Employee Onboarding & Off boarding: 7 Little Contested Myths Costing You Talent, Growth & Opportunities
A friend of mine recently called me to complain about her boss.
She just doesn’t “get” how to please the man. Everything she does rubs him the wrong way.
Right from bringing steaming cups of Starbucks latte for her co-workers to her quirky sense of style, she can feel it in the pit of her stomach that she DOESN’T fit in.
She can feel it in the pit of her stomach that she DOESN’T fit in
She despises jargon. She likes to actually establish a semi-personal relationship with her colleagues.
And she is always ready to help her peers.
When she broke down mid-narrative, I asked,
“But didn’t the onboarding give you an inkling of what it’s like to work for the company? Why did you waste so much time?”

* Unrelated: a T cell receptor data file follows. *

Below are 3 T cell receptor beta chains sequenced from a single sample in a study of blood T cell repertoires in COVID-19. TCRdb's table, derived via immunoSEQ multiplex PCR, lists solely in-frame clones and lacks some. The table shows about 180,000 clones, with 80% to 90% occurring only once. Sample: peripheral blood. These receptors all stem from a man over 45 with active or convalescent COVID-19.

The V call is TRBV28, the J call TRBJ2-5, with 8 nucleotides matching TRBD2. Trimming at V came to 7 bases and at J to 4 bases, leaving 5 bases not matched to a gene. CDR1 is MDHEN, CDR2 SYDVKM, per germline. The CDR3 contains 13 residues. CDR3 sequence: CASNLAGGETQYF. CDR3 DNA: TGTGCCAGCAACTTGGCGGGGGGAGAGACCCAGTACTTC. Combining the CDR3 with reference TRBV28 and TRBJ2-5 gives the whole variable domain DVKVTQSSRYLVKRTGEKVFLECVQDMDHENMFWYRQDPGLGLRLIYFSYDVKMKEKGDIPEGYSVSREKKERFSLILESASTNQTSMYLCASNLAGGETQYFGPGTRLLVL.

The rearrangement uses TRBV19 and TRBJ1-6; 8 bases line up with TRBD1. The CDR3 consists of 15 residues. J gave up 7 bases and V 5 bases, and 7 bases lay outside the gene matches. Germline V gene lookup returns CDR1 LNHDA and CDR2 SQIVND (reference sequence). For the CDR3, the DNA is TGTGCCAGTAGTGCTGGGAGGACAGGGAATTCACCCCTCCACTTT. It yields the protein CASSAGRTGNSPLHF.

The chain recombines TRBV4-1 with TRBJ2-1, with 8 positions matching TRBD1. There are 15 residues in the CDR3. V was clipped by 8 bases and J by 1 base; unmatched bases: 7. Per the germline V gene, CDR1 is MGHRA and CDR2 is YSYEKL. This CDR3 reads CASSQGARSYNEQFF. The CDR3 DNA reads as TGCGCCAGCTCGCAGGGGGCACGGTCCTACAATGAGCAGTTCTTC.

Her tearful reply was,
“Yes. The onboarding consisted of me being herded into a huge auditorium with the other new recruits, several rounds of paperwork and a thundering sermon about IT security protocols! It was over in a week and I stuck around hoping to figure things out.”
Needless to say, after 2 years of reluctant service she is quitting.
And if I have picked something up from her rants, it is the fact that the off boarding will be just as cursory and officious!
Sad but True:
So many companies just don’t dive deeper into the true purpose of onboarding.
In my opinion, there are three things that generally go wrong:
1. The meaning of onboarding isn’t clear to the people initiating it
2. Onboarding is confused with logistics
3. The importance of onboarding and the impact it has on employee productivity and perceptions is grossly underestimated
Onboarding is the most important phase of a recruit’s brush with a company or employer.
Organizations with a standardized and effective onboarding program boast a 50% higher new employee retention rate.
And poor onboarding is the biggest driver of churn in the first 45 days of employment.
Clubbed with the estimate that replacing a worker might cost up to 20% of the individual’s salary in direct expenses and 300% more due to negative organizational impact, it is imperative that companies pay a lot more attention to onboarding.
The Downside of Legacy Processes: